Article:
restoration project

What you are is
what you become by
peeling off the blistered skin
from standing too long in
someone else’s sun.
It’s turpentine dissolving,
a putty knife scraping
the paint you didn’t choose.
The wrong shades of the
wrong colors, too thick on
the skin. And it’s a cocooning,
a shedding, a dropping away–
as such metamorphoses
are; a leaving behind
of all that didn’t fit; a
walking out into the night.
Now take up the brush, and
choose your own palette,
then color yourself in the
blues and the grays—the
hues of your soul, with
moonlight in your eyes, the
gloaming on your cheeks, and
stars aligned down your back.
Go—fly away with
fresh painted wings,
your self at last
your own.

©stephanie g pepper, 2020

(in)convenience

This morning as I sit in my
chair on the porch, my tea
steaming and the
grass wet with dew, the
green garbage truck rumbles onto
the street, brakes screeching in protest.
Its claw-arm stretches from
the side of its great underbelly,
reaching and lifting each gray
container, up and over; emptying.
It makes its way around the circle
of the court, upsetting the calm and
scattering the house finches and robins
convened in the street at the edge
of my yard, raising a flutter of complaint.
It lumbers away, completing its work–
under two minutes, I’m sure–then turns
the corner and is gone, though I hear
faintly its lurching as it works
the next street over.

It’s necessary, I know, this convenience
of suburbia; and the finches soon return
to the feeders I’ve filled with safflower
and sunflower seeds, while chirping at me
their sharp annoyance, with which
I heartily agree.

©stephanie pepper, 2020

hush, child

Hush, child, be still.
This striving is not yours.

You run around in circles
like a bloodhound on the trail,
your nose pressed in the mud,
but you don’t even know
what it is you’re searching for.

Driven along by a
primal instinct, an animal
hunting day and night, but
for what? Some image in your
head of who you think I am?

Rest, child, be still.
This striving is not yours.

Lie down on the mossy
bed at the river’s edge
and sleep, and I will lie beside you,
and sing your tender song,
and stroke your forehead softly as you dream.

And when the time has come, when your
spirit rests at last, I will rouse you from your
slumber with a gentle nudge,
and lift you by the hand, and we’ll
walk along the water, together then as one.

Quiet, child, be still.
This striving is not yours.

© stephanie pepper, 2020

instructions

to plunge

your hands into the
cold river water spilling
over rocks covered in moss
so thick, so green, so soft–
velvet under your fingers

to squint

your eyes in the
light where the sun plays on the
rapids so bright, so brilliant–
a thousand diamonds
dancing on the water

to touch

your tongue to the
bead of honeysuckle
nectar so fresh, so pure–
rainwater from the roots
sweetened with the summer sun

to turn

your ear to the open
window as the robin’s
song drifts through the yard
so nimble, so delicate–
a gold filigree suspended on the dawn

to breathe

deep and fill your
lungs with the scent of
rain and wet earth
so clean, so rich, so musky–
the very mud your body was born of

is

to know

how to be alive.

poetry ghost

Green corduroy jacket
on a dark morning,
a girl embraced eternity.
“Peace, you’re not my prisoner,”
she said,
“and I am not yours.”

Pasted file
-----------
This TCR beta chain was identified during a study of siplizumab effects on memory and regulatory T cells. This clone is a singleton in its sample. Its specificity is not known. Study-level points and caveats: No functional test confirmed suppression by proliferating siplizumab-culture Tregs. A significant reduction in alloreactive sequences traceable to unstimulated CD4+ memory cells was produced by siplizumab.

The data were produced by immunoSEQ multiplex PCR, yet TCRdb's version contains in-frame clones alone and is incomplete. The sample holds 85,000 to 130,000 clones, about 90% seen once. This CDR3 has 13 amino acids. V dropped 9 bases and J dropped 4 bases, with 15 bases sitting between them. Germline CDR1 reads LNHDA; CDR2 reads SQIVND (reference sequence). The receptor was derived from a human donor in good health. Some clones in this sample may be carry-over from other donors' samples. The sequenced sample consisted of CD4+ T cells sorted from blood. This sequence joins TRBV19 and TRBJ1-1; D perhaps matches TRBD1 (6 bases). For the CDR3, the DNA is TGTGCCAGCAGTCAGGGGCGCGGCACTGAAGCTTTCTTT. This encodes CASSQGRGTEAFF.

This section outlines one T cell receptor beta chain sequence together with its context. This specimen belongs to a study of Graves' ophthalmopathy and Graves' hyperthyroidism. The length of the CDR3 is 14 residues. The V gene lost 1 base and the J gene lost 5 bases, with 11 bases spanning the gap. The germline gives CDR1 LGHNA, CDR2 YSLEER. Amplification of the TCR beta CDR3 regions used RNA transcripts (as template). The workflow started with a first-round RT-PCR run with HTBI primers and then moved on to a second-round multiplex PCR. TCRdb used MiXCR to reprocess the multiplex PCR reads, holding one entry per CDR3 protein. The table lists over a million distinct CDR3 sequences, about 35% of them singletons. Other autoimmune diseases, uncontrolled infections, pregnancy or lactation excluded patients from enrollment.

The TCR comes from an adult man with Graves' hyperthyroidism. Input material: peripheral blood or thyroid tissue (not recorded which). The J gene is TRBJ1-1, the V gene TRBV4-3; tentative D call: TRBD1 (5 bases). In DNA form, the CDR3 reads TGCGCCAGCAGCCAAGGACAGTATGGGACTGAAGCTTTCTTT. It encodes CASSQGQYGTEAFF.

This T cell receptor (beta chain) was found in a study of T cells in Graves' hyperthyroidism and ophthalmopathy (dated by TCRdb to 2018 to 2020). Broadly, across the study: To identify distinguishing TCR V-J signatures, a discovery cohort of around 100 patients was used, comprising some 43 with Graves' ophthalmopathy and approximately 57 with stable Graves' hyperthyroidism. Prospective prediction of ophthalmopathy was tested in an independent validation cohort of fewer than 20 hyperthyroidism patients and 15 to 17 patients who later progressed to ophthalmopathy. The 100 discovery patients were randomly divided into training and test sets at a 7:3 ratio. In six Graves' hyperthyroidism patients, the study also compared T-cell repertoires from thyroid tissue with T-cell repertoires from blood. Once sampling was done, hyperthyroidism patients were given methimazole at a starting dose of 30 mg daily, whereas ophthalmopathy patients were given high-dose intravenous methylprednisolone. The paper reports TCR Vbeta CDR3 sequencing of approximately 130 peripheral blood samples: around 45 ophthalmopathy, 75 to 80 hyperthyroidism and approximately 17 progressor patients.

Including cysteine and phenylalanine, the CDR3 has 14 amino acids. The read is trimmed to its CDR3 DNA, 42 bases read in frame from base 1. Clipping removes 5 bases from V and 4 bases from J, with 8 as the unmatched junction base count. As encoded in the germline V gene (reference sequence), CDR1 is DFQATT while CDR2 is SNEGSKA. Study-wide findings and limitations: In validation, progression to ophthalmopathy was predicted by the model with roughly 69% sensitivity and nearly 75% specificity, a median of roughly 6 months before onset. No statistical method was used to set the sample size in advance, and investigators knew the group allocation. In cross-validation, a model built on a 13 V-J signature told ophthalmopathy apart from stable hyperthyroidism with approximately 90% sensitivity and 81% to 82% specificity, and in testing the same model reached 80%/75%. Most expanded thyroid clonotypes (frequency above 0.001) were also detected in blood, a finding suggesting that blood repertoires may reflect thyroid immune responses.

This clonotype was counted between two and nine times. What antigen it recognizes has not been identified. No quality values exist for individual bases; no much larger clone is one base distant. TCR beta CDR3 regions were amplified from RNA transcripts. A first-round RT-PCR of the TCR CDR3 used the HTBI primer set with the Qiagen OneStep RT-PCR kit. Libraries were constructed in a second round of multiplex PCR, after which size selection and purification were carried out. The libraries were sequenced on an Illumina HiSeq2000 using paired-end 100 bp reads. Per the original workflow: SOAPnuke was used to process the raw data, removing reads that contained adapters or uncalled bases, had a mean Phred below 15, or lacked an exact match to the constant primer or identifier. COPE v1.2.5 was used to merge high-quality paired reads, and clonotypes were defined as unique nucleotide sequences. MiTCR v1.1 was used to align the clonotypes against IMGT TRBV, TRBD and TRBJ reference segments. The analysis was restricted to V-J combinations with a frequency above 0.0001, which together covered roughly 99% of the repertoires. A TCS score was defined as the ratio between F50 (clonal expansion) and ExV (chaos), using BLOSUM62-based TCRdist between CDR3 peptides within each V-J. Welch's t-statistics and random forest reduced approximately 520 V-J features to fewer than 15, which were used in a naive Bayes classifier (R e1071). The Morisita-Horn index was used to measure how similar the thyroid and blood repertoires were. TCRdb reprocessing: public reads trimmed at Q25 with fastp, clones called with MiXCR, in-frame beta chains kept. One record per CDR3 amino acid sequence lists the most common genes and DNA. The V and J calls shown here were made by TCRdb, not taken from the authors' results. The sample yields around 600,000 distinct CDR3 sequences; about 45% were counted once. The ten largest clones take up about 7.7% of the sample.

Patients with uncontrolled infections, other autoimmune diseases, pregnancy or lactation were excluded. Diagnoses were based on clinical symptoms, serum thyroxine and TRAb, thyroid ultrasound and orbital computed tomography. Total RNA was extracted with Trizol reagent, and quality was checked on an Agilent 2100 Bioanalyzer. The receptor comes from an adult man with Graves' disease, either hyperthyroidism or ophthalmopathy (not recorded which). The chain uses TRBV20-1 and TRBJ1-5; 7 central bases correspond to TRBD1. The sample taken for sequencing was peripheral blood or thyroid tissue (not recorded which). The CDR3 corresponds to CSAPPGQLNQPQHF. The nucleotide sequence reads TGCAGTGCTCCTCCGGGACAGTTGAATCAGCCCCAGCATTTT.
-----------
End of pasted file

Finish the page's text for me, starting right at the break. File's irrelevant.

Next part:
So sail soft, slow, baby,
on the porcelain ocean.
She’s a starless poetry ghost.

©stephanie g. pepper, 2020

(Another in the poetry challenge series from a couple of weeks ago that I have edited just a bit. This poem started as a Magnetic Poetry poem. I’ve edited slightly, but only added words from the original word choice selection I was given, with the exception of the word “jacket” and a few articles.)

listen

Today’s #AparTogether poetry challenge prompt was to write an acrostic poem. This one fell into my consciousness as I sat on the porch this morning. It seems to be reflective of my mood in these days of social distancing and isolation.

Let the birdsong heal your heart
in the moments of your grief, as
silence echoes loss, let
the river whisper peace, and
enter your broken sorrow–
narcotics for your soul.

savingpng

©stephanie g. pepper, 2020

book spine poetry

To help make social distancing and quarantine feel a little less isolating during this COVID-19 mess, my friend Lynn has been coming up with weekly #AparTogether challenges. This week, in honor of National Poetry Month, each challenge is poetic! Today’s challenge was to “write” a book spine poem. Choose a few books from your shelf, arrange the titles and voila–instant poem! I was so happy with mine that I decided to share it here.

img_7902

And because it may be difficult to read the titles on the photo, here is “my” poem.

On the road
this day,
their eyes were watching God.
Open
voices in the air,
the bell and the blackbird,
all the pretty horses.
Imagination in place
a wrinkle in time.
Sorry for your troubles.

evermore

I didn’t fit
I know that now
inside your wire cage

your wooden box
a whitewashed tomb
a grave of early death

too strong

too fierce

too naked

too tender

too bold

too fiery

too woman

too soft

too

too

too

full of

smoke

and

flames

and

water

and

wind

but you can’t cage a Girl
who has freedom in Her soul and
fire burning up Her veins

and wild things are only
broken
never tamed

so go ahead
scrape Me out of your safe little world
keep it pretty and clean

for I am free now to rise
like a raven in the night
touching the clouds and the

hand of god
upon whose
winds I take wing

and your cage and your tomb
lay mangled and
empty

evermore

evermore

evermore

©stephanie pepper, 2020